It's not that Chicago has a shortage of Asians. On the Brownline to Kimball I'm counting five of various ages and temperaments (and, of course, nationalities), observe: a young woman in black business attire staring plaintively out the window; an old man sitting directly in front of me, legs outstretched, one earbud in his left ear, sunglasses hiding his exhaustion; a young girl in Ugg boats sipping an Orange Julius; an ancient lady, groves etched into her skin; and me. Ha. Look at that. I counted me.
So what's happened to Chicago's Koreatown? According to the 2010 census, there are about 60,000 Koreans living in Chicago. Seattle, a much smaller city, has a population of nearly 52,000 Koreans. There's been talk of a great Korean migration, of waves of Koreans leaving the mean city streets for quiet, serene Chicago suburbs. Koreatown, **Honory** Seoul Drive, is a reminder of what once was.
|Where do the Korean-American Seniors go now?|
I smile amiably and ask, "How did you know that I didn't know Korean?" He shrugs. I don't look even half Korean, so I'm not surprised by his reaction. And even if I did look Korean, I'm sure he could read my mannerisms as purely American. Or maybe I'm over thinking things.
|Only in Korean|
When I try to purchase these two, the old man shakes his head, no. He says, "I cannot sale these to you."
A part of me thinks: This is the moment.
This is where I confront Asian hypocrisy. Years of being told that I'm not Asian enough or not Asian at all by other Asians. This is where I get to say to him, to all of them, that though I may not know the language, my blood and my flesh is Korean. I can say to this man: I am of value, no matter what my background. I can say: you have no idea what I hold in my heart and you should be ashamed at refusing my money.
But before I can he explains what he's probably explained 1,000,000 times. These books are in a series and can only be bought in a series. The water colored series alone is $400.
I ask him to find me something cheaper. He pulls out a two-part series about secret agents pursuing a serial killer who travels by trailer (I believe). It is called, "Trailer". It is one of the most gruesome comics I have ever seen but I buy them for ten dollars. I ask him how long he's been in business. Over twenty years he tells me. I say, "That's awesome." He shrugs.
I ask him what happened to Koreatown. "Very small," is all that he'll say. "Not much here."
|What will take the place of Koreatown?|
I'm trying to think big picture but I'm unfocused because I'm so hungry and I'm imagining the bulgogi, the kimchee, the galbi that I have promised my stomach. I'm remembering the spicy fish soup that my mother makes when I come and visit her in Washington, which I don't know the name of but constantly crave.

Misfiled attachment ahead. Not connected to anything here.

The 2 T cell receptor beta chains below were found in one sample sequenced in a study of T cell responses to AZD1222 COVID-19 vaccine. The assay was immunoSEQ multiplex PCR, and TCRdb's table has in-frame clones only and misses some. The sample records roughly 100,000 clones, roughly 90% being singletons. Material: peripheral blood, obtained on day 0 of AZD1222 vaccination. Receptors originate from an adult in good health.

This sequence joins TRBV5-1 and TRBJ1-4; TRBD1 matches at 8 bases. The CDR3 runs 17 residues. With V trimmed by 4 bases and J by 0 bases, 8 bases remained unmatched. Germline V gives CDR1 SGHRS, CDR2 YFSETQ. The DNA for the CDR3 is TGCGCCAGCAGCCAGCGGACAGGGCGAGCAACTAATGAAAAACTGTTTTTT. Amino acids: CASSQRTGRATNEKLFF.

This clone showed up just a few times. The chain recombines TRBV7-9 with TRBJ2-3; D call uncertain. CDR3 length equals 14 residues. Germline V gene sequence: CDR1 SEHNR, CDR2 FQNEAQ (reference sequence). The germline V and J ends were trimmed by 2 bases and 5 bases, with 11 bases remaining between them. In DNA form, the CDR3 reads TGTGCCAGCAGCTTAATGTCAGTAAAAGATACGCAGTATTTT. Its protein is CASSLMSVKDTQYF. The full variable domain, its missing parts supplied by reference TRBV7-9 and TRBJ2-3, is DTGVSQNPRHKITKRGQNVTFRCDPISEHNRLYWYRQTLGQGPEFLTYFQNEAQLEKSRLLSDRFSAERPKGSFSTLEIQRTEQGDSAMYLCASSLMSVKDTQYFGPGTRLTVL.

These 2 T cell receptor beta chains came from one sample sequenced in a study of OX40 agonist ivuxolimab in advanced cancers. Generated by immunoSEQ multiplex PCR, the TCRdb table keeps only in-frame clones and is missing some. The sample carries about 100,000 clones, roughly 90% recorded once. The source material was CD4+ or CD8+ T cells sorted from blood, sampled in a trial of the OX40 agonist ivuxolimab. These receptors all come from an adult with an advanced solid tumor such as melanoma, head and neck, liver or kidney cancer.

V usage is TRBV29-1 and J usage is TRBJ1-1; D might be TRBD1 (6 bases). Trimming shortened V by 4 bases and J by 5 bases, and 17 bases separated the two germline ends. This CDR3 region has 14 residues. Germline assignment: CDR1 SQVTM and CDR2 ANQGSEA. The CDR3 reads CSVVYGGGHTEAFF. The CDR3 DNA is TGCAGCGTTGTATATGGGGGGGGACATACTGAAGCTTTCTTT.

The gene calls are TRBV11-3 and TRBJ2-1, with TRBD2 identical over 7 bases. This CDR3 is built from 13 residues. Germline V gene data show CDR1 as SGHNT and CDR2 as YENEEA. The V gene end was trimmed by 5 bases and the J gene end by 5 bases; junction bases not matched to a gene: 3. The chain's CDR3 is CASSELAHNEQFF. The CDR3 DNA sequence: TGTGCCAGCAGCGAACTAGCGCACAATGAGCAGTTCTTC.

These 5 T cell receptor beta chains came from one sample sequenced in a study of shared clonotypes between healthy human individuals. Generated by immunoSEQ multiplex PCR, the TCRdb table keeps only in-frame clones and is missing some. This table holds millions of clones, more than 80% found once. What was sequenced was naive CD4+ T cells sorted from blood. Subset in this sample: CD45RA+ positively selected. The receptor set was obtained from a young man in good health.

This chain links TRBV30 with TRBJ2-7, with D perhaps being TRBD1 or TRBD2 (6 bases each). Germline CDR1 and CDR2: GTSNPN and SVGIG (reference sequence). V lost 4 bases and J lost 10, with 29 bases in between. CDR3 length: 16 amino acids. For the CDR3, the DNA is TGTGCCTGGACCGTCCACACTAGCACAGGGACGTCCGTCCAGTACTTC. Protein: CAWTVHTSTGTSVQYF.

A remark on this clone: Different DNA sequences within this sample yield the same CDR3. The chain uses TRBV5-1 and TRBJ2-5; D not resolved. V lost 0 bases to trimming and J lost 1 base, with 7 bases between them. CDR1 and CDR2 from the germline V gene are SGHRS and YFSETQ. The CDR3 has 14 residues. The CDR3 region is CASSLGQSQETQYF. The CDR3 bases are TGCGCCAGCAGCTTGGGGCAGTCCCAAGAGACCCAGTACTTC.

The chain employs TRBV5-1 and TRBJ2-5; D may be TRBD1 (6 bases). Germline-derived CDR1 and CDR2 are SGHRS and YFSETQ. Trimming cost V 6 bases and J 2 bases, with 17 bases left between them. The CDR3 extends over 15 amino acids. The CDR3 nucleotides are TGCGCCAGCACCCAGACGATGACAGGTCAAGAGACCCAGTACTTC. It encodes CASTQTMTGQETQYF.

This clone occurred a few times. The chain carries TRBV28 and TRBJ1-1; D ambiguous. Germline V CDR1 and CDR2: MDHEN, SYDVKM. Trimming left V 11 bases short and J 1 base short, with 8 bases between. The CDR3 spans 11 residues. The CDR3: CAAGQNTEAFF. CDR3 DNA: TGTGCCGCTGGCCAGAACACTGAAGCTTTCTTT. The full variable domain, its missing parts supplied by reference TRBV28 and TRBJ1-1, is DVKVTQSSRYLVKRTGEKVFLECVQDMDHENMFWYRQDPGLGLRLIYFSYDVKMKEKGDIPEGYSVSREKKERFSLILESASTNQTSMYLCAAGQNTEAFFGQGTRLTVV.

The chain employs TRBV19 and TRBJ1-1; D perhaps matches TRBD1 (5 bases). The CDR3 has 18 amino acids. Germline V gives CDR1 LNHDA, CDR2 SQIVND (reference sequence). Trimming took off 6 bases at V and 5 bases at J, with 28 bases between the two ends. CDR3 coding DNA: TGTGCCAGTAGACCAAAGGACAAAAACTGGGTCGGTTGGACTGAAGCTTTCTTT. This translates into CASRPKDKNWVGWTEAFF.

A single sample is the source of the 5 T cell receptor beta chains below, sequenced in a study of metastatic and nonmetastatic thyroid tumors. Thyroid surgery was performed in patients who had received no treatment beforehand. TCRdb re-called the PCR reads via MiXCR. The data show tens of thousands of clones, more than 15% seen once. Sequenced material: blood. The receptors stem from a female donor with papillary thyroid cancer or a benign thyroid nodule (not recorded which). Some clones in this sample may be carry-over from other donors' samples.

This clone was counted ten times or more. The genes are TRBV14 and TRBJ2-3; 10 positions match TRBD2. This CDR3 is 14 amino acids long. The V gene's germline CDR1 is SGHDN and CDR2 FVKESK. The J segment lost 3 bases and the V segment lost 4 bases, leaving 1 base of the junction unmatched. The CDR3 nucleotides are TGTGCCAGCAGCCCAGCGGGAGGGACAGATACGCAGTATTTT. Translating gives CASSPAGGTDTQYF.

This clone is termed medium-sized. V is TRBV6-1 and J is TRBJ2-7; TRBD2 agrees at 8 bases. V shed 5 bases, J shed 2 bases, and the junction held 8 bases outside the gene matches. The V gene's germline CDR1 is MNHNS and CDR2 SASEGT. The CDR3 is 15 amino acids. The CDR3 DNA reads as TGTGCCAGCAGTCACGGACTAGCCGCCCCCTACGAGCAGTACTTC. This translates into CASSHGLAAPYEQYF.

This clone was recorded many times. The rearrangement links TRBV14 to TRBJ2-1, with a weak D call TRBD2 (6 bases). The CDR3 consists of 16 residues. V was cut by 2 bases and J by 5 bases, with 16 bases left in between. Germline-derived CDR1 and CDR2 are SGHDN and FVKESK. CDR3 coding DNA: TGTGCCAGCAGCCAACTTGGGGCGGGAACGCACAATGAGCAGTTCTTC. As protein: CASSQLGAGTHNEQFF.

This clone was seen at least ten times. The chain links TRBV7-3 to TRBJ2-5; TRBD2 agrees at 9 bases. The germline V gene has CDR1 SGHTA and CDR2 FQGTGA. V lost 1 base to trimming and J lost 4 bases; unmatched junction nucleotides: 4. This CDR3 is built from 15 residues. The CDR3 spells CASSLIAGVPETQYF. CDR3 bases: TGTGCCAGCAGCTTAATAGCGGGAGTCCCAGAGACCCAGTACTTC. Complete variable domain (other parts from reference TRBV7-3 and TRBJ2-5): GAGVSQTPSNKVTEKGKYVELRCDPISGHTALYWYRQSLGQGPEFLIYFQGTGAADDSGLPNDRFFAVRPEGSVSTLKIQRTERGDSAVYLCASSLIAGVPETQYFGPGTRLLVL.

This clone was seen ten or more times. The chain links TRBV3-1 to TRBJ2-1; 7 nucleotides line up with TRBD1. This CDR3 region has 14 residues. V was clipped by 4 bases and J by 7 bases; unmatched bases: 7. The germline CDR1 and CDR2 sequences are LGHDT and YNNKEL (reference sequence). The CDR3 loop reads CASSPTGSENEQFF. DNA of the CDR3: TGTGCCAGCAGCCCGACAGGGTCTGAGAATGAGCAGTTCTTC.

|New Chicago Kimchee is actually pretty old|
I buy the smallest plastic container, about the size of my fist, and the Korean man there, in his mid-forties reading a newspaper, tells me that it is really fermented squid. Which I love. Yes, sir, I will buy this from you.
I want to talk to him but he's not very interested, though polite. I ask him how long the store has been here and he mishears me and says they'll close at five.
"How many years have you been opened?" I ask.
"Almost thirty," he says, and he goes back to his newspaper, our transaction complete.
I already passed it once, didn't even notice it, and I know why. It's so clean. So new. It doesn't fit into my idea of this dying Koreatown so it didn't register in my mind the first time.
But I see it on the way back. SSyal. Bless you.
Ssyal is a Korean ginseng house that sits on the corner of Lawrence and N. Keeler Ave, more a part of Mayfair then Koreatown. This restaurant is immaculate, full of clean, minimalist whites and grays. Besides the food there is nothing here that screams "Korean", which seems intentional, an effort in inclusion. Ssyal looks like it was opened yesterday not twenty years ago (it opened in 1993). There's an old lady with curly white hair that greets me with a "How are you" when I enter, and a young man a little younger than me who brings me tea, and then, finally my food.
A Korean woman with two young kids is eating to the left of me, but besides that we are the only customers. I note that they are speaking English at the table, though the mother talks at length with the old lady in Korean, who turns out to be the owner. The old lady asks the kids about their food, "Do you like? Is it good?"
|This picture shows how hungry I was|
|Empty side dishes, or "Banchan"|
Ssyal, I love you.
When I've finished, the old lady talks with me. She asks me how the meal was and beams with pride when I tell her that I loved everything. I tell her how clean her restaurant is. She tells me that they have remodeled.
I don't ask her about what happened to Koreatown. By now I've realized that isn't the story here. The story here is that these businesses have survived for decades in an ever-evolving city. And maybe not even that. Maybe the real story here is that there is not one story that can encapsulate any community.
I want to hug the old lady on the way out. Even though she is at least twenty years older then my own mother, she reminds me of her because of her warmth and pride and probably because she has fed me Korean food. I settle for a bow, the warmest affection I will receive today.
I want to know what her individual story is. The individual stories and struggles of the Korean bookstore, and of New Chicago Kimchee. But they are little islands here in Chicago, difficult to enter. I think now is the time to try.
I left Koreatown with the realization that I hadn't just been hungry for quite some time. I had been starving.